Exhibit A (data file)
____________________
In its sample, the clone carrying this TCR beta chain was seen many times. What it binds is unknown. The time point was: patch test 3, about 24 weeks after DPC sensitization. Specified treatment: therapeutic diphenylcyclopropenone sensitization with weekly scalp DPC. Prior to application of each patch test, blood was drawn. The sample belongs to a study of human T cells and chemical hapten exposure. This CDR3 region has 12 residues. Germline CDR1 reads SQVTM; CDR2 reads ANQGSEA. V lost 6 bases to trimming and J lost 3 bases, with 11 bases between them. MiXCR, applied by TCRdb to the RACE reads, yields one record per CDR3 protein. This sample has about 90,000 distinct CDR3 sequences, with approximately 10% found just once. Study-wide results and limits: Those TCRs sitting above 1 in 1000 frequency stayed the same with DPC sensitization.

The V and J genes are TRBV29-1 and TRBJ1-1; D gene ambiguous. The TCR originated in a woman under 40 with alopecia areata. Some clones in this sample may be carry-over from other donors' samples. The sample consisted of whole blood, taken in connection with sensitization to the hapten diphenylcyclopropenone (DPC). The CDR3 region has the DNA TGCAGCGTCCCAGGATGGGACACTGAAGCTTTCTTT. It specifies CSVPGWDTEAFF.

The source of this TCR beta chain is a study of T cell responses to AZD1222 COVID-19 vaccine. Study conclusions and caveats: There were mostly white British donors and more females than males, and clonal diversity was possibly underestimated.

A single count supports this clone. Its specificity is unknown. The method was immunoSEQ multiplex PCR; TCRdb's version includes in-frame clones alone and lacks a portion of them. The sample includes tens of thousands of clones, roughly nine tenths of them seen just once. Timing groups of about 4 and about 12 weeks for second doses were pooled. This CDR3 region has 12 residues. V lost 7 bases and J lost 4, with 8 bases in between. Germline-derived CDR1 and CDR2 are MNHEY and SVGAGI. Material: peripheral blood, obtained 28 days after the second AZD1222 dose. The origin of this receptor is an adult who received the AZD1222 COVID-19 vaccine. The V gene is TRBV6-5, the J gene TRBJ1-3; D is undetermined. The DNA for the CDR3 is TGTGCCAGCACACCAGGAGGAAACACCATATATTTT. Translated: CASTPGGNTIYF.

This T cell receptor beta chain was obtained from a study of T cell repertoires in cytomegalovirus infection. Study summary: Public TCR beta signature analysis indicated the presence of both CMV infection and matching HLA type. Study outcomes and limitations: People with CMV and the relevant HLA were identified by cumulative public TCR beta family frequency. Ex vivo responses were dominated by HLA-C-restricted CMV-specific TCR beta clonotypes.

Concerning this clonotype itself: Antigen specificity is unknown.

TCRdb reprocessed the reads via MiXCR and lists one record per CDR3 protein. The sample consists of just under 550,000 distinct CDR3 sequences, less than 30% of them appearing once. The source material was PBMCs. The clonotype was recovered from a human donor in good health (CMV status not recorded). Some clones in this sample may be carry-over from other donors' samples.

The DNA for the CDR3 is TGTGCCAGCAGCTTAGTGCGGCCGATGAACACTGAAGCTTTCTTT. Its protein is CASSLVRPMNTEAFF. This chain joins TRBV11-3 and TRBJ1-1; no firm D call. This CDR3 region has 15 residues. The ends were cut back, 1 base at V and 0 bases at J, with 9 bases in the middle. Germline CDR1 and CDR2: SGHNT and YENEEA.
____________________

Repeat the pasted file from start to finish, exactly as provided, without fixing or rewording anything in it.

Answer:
In its sample, the clone carrying this TCR beta chain was seen many times. What it binds is unknown. The time point was: patch test 3, about 24 weeks after DPC sensitization. Specified treatment: therapeutic diphenylcyclopropenone sensitization with weekly scalp DPC. Prior to application of each patch test, blood was drawn. The sample belongs to a study of human T cells and chemical hapten exposure. This CDR3 region has 12 residues. Germline CDR1 reads SQVTM; CDR2 reads ANQGSEA. V lost 6 bases to trimming and J lost 3 bases, with 11 bases between them. MiXCR, applied by TCRdb to the RACE reads, yields one record per CDR3 protein. This sample has about 90,000 distinct CDR3 sequences, with approximately 10% found just once. Study-wide results and limits: Those TCRs sitting above 1 in 1000 frequency stayed the same with DPC sensitization.

The V and J genes are TRBV29-1 and TRBJ1-1; D gene ambiguous. The TCR originated in a woman under 40 with alopecia areata. Some clones in this sample may be carry-over from other donors' samples. The sample consisted of whole blood, taken in connection with sensitization to the hapten diphenylcyclopropenone (DPC). The CDR3 region has the DNA TGCAGCGTCCCAGGATGGGACACTGAAGCTTTCTTT. It specifies CSVPGWDTEAFF.

The source of this TCR beta chain is a study of T cell responses to AZD1222 COVID-19 vaccine. Study conclusions and caveats: There were mostly white British donors and more females than males, and clonal diversity was possibly underestimated.

A single count supports this clone. Its specificity is unknown. The method was immunoSEQ multiplex PCR; TCRdb's version includes in-frame clones alone and lacks a portion of them. The sample includes tens of thousands of clones, roughly nine tenths of them seen just once. Timing groups of about 4 and about 12 weeks for second doses were pooled. This CDR3 region has 12 residues. V lost 7 bases and J lost 4, with 8 bases in between. Germline-derived CDR1 and CDR2 are MNHEY and SVGAGI. Material: peripheral blood, obtained 28 days after the second AZD1222 dose. The origin of this receptor is an adult who received the AZD1222 COVID-19 vaccine. The V gene is TRBV6-5, the J gene TRBJ1-3; D is undetermined. The DNA for the CDR3 is TGTGCCAGCACACCAGGAGGAAACACCATATATTTT. Translated: CASTPGGNTIYF.

This T cell receptor beta chain was obtained from a study of T cell repertoires in cytomegalovirus infection. Study summary: Public TCR beta signature analysis indicated the presence of both CMV infection and matching HLA type. Study outcomes and limitations: People with CMV and the relevant HLA were identified by cumulative public TCR beta family frequency. Ex vivo responses were dominated by HLA-C-restricted CMV-specific TCR beta clonotypes.

Concerning this clonotype itself: Antigen specificity is unknown.

TCRdb reprocessed the reads via MiXCR and lists one record per CDR3 protein. The sample consists of just under 550,000 distinct CDR3 sequences, less than 30% of them appearing once. The source material was PBMCs. The clonotype was recovered from a human donor in good health (CMV status not recorded). Some clones in this sample may be carry-over from other donors' samples.

The DNA for the CDR3 is TGTGCCAGCAGCTTAGTGCGGCCGATGAACACTGAAGCTTTCTTT. Its protein is CASSLVRPMNTEAFF. This chain joins TRBV11-3 and TRBJ1-1; no firm D call. This CDR3 region has 15 residues. The ends were cut back, 1 base at V and 0 bases at J, with 9 bases in the middle. Germline CDR1 and CDR2: SGHNT and YENEEA.